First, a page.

A proposal being considered by the Jerusalem Municipality and the Transportation Ministry would see the establishment of a cable car system that would transport worshippers straight to the Western Wall, officials said Wednesday.
The multi-million dollar plan, which has the blessings of Jerusalem Mayor Uri Lupolianksi, is meant to allow visitors direct aerial access to the Western Wall bypassing the often-congested traffic in the Old City of Jerusalem.
The proposal, which is still in its initial planning stages with engineers and city officials studying among other things its economic feasibility, could get off the ground within three years of approval, Jerusalem Transportation official Shmuel Elgrably said.
The cable car, which could accommodate up to 70 passengers, would run from the site of the city's old train station, near the cinematheque, straight to the Dung Gate, the closest of the Old City walls to the Western Wall.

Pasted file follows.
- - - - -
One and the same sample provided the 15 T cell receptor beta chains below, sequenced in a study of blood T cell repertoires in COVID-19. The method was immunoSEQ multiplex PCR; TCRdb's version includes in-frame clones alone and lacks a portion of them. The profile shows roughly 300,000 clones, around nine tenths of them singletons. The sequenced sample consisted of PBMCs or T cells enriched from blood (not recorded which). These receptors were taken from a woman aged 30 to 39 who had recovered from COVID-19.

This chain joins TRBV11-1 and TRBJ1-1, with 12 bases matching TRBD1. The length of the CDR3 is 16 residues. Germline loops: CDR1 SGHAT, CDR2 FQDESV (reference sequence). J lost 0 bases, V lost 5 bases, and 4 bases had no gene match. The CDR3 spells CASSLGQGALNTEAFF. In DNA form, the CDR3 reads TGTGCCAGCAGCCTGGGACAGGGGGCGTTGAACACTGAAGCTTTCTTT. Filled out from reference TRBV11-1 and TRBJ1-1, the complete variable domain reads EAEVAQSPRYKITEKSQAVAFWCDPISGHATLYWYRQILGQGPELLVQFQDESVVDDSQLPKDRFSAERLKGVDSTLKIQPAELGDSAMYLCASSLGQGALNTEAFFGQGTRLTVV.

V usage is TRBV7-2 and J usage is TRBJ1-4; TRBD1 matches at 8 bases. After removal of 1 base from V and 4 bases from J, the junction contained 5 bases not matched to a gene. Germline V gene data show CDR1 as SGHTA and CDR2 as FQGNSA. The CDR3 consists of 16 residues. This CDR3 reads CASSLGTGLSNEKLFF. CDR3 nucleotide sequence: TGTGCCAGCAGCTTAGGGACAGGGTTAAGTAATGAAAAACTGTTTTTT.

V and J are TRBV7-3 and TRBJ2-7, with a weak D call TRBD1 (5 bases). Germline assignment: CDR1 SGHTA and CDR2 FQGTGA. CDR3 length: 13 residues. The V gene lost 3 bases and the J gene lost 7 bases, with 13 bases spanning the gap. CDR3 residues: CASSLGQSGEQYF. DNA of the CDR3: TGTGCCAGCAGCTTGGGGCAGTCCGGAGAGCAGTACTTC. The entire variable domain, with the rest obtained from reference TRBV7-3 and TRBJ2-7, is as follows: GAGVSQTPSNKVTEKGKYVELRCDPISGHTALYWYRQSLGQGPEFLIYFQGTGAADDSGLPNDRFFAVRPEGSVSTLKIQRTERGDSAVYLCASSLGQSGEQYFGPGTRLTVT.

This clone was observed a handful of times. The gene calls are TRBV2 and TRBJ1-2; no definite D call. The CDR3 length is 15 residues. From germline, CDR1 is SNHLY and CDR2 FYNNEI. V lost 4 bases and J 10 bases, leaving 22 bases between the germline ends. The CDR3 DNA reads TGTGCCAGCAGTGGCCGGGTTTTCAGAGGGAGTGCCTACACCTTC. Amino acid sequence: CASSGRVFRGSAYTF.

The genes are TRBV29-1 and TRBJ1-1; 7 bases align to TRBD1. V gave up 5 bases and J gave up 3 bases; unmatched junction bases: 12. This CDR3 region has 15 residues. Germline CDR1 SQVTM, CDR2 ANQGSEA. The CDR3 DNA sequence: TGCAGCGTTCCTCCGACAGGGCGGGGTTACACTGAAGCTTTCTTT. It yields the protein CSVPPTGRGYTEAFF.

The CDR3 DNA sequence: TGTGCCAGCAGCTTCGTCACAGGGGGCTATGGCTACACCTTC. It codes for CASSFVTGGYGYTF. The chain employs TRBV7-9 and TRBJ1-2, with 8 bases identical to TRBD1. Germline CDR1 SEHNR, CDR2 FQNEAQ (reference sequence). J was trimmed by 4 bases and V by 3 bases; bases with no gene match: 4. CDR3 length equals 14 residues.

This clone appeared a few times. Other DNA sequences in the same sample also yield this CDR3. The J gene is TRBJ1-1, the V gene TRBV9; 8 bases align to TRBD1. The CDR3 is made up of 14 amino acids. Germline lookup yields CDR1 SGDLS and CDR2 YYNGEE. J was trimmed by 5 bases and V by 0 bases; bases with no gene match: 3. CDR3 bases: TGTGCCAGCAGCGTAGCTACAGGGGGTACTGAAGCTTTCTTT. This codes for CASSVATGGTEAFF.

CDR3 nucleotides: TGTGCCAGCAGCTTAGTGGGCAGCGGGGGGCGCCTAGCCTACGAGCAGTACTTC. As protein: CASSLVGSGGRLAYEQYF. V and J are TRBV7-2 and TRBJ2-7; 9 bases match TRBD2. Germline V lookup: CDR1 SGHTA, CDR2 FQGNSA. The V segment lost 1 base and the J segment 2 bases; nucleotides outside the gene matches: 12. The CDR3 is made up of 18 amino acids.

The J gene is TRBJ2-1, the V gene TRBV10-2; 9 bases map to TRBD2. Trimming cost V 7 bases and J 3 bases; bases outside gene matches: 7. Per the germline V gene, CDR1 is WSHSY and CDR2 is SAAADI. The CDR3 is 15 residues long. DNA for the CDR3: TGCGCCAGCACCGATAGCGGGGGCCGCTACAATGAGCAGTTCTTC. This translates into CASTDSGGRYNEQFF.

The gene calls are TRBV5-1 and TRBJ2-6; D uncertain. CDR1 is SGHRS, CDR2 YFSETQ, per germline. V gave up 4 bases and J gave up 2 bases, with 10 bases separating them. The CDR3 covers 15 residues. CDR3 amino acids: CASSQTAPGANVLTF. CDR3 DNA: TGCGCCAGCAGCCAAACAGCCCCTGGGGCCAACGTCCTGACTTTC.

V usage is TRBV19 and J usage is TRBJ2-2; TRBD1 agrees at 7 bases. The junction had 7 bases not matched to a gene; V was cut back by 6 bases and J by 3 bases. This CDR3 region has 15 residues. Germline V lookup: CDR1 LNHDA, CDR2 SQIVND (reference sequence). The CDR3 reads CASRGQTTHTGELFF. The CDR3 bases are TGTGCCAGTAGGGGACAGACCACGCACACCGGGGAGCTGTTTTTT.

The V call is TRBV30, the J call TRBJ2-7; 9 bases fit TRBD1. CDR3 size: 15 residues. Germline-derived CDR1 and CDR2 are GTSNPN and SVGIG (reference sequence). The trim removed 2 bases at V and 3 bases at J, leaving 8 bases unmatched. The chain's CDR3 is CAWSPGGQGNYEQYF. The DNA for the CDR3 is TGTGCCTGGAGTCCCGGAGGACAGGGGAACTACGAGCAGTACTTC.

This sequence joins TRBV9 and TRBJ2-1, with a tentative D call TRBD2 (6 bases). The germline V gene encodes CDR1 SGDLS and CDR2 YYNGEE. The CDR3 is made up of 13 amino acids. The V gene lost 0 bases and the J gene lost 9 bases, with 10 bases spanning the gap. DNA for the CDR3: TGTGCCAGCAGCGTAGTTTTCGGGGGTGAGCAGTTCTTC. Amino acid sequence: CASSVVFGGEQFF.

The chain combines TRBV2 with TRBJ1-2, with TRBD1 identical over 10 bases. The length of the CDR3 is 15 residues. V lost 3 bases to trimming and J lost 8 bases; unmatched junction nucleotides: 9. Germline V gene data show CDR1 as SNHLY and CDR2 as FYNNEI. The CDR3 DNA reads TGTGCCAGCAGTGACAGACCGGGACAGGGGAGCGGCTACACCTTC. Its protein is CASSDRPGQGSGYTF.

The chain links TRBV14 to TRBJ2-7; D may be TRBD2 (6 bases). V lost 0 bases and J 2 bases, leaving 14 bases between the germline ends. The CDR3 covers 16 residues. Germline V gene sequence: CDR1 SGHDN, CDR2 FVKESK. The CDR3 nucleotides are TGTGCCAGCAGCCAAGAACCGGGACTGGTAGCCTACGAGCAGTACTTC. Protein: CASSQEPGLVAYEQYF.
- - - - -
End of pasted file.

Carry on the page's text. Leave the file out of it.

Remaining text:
The cable car ride, which would cross over the Hinnom Valley, would take a mere five minutes.
Both city and transportation ministry officials are examining the plan as one of the "unconventional solutions" to a very mundane problem or urban life: traffic congestion.
This problem is especially severe in the narrow cobblestone streets of the Old City on Jewish holidays, as well as on Mondays and Thursdays when it is customary to read from the Bible during morning prayers.
"We cannot let the situation remain as it is today," Elgrably said.
It was not immediately clear who would pay for the project.
The Jerusalem Municipality declined comment on the plan Wednesday.
The Western Wall is Jerusalem's - and Israel's - top tourist attraction, with an estimated five million people visiting the Jerusalem holy site this past year.
Cable cars can be found in Israel at Masada, in Rosh Hanikra, Haifa and the Hermon.